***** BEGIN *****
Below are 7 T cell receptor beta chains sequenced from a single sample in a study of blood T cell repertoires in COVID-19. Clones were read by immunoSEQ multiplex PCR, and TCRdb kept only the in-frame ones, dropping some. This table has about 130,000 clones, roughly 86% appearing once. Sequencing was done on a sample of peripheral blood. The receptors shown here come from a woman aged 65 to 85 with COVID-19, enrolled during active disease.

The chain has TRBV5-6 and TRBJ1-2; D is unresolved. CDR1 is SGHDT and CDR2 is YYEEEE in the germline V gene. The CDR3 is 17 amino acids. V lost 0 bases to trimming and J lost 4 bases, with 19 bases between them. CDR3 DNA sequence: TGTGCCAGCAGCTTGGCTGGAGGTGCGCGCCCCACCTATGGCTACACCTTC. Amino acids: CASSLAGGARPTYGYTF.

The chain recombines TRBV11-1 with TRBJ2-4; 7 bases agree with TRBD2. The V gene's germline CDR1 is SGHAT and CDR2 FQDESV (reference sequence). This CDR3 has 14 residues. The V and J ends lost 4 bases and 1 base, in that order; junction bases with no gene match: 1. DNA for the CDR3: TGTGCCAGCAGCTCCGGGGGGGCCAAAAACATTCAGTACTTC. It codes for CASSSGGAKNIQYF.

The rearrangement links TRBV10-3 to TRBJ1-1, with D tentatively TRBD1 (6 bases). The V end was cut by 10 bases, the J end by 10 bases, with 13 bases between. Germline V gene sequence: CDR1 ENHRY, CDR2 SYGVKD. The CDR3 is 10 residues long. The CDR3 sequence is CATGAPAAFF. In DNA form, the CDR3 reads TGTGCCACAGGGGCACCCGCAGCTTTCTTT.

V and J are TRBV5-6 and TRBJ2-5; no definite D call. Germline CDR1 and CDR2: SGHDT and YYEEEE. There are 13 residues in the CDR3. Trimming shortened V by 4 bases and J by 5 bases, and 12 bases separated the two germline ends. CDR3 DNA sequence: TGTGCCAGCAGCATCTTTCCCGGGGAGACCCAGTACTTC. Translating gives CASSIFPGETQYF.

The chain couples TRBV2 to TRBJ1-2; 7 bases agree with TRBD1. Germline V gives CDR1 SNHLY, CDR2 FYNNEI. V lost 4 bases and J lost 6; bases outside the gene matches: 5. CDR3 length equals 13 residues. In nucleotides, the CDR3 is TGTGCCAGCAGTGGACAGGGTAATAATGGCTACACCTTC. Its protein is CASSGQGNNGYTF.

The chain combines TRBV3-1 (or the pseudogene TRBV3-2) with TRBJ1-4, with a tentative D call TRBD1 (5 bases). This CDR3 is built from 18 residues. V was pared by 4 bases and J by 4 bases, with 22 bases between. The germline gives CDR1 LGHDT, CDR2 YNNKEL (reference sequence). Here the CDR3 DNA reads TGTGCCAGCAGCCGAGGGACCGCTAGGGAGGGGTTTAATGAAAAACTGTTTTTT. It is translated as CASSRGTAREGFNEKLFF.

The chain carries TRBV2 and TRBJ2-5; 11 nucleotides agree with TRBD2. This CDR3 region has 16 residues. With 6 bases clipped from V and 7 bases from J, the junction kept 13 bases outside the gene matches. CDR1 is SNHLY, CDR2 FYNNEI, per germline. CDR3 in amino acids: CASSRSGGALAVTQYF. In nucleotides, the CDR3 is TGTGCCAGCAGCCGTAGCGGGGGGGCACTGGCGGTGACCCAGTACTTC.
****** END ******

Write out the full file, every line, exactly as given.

Below are 7 T cell receptor beta chains sequenced from a single sample in a study of blood T cell repertoires in COVID-19. Clones were read by immunoSEQ multiplex PCR, and TCRdb kept only the in-frame ones, dropping some. This table has about 130,000 clones, roughly 86% appearing once. Sequencing was done on a sample of peripheral blood. The receptors shown here come from a woman aged 65 to 85 with COVID-19, enrolled during active disease.

The chain has TRBV5-6 and TRBJ1-2; D is unresolved. CDR1 is SGHDT and CDR2 is YYEEEE in the germline V gene. The CDR3 is 17 amino acids. V lost 0 bases to trimming and J lost 4 bases, with 19 bases between them. CDR3 DNA sequence: TGTGCCAGCAGCTTGGCTGGAGGTGCGCGCCCCACCTATGGCTACACCTTC. Amino acids: CASSLAGGARPTYGYTF.

The chain recombines TRBV11-1 with TRBJ2-4; 7 bases agree with TRBD2. The V gene's germline CDR1 is SGHAT and CDR2 FQDESV (reference sequence). This CDR3 has 14 residues. The V and J ends lost 4 bases and 1 base, in that order; junction bases with no gene match: 1. DNA for the CDR3: TGTGCCAGCAGCTCCGGGGGGGCCAAAAACATTCAGTACTTC. It codes for CASSSGGAKNIQYF.

The rearrangement links TRBV10-3 to TRBJ1-1, with D tentatively TRBD1 (6 bases). The V end was cut by 10 bases, the J end by 10 bases, with 13 bases between. Germline V gene sequence: CDR1 ENHRY, CDR2 SYGVKD. The CDR3 is 10 residues long. The CDR3 sequence is CATGAPAAFF. In DNA form, the CDR3 reads TGTGCCACAGGGGCACCCGCAGCTTTCTTT.

V and J are TRBV5-6 and TRBJ2-5; no definite D call. Germline CDR1 and CDR2: SGHDT and YYEEEE. There are 13 residues in the CDR3. Trimming shortened V by 4 bases and J by 5 bases, and 12 bases separated the two germline ends. CDR3 DNA sequence: TGTGCCAGCAGCATCTTTCCCGGGGAGACCCAGTACTTC. Translating gives CASSIFPGETQYF.

The chain couples TRBV2 to TRBJ1-2; 7 bases agree with TRBD1. Germline V gives CDR1 SNHLY, CDR2 FYNNEI. V lost 4 bases and J lost 6; bases outside the gene matches: 5. CDR3 length equals 13 residues. In nucleotides, the CDR3 is TGTGCCAGCAGTGGACAGGGTAATAATGGCTACACCTTC. Its protein is CASSGQGNNGYTF.

The chain combines TRBV3-1 (or the pseudogene TRBV3-2) with TRBJ1-4, with a tentative D call TRBD1 (5 bases). This CDR3 is built from 18 residues. V was pared by 4 bases and J by 4 bases, with 22 bases between. The germline gives CDR1 LGHDT, CDR2 YNNKEL (reference sequence). Here the CDR3 DNA reads TGTGCCAGCAGCCGAGGGACCGCTAGGGAGGGGTTTAATGAAAAACTGTTTTTT. It is translated as CASSRGTAREGFNEKLFF.

The chain carries TRBV2 and TRBJ2-5; 11 nucleotides agree with TRBD2. This CDR3 region has 16 residues. With 6 bases clipped from V and 7 bases from J, the junction kept 13 bases outside the gene matches. CDR1 is SNHLY, CDR2 FYNNEI, per germline. CDR3 in amino acids: CASSRSGGALAVTQYF. In nucleotides, the CDR3 is TGTGCCAGCAGCCGTAGCGGGGGGGCACTGGCGGTGACCCAGTACTTC.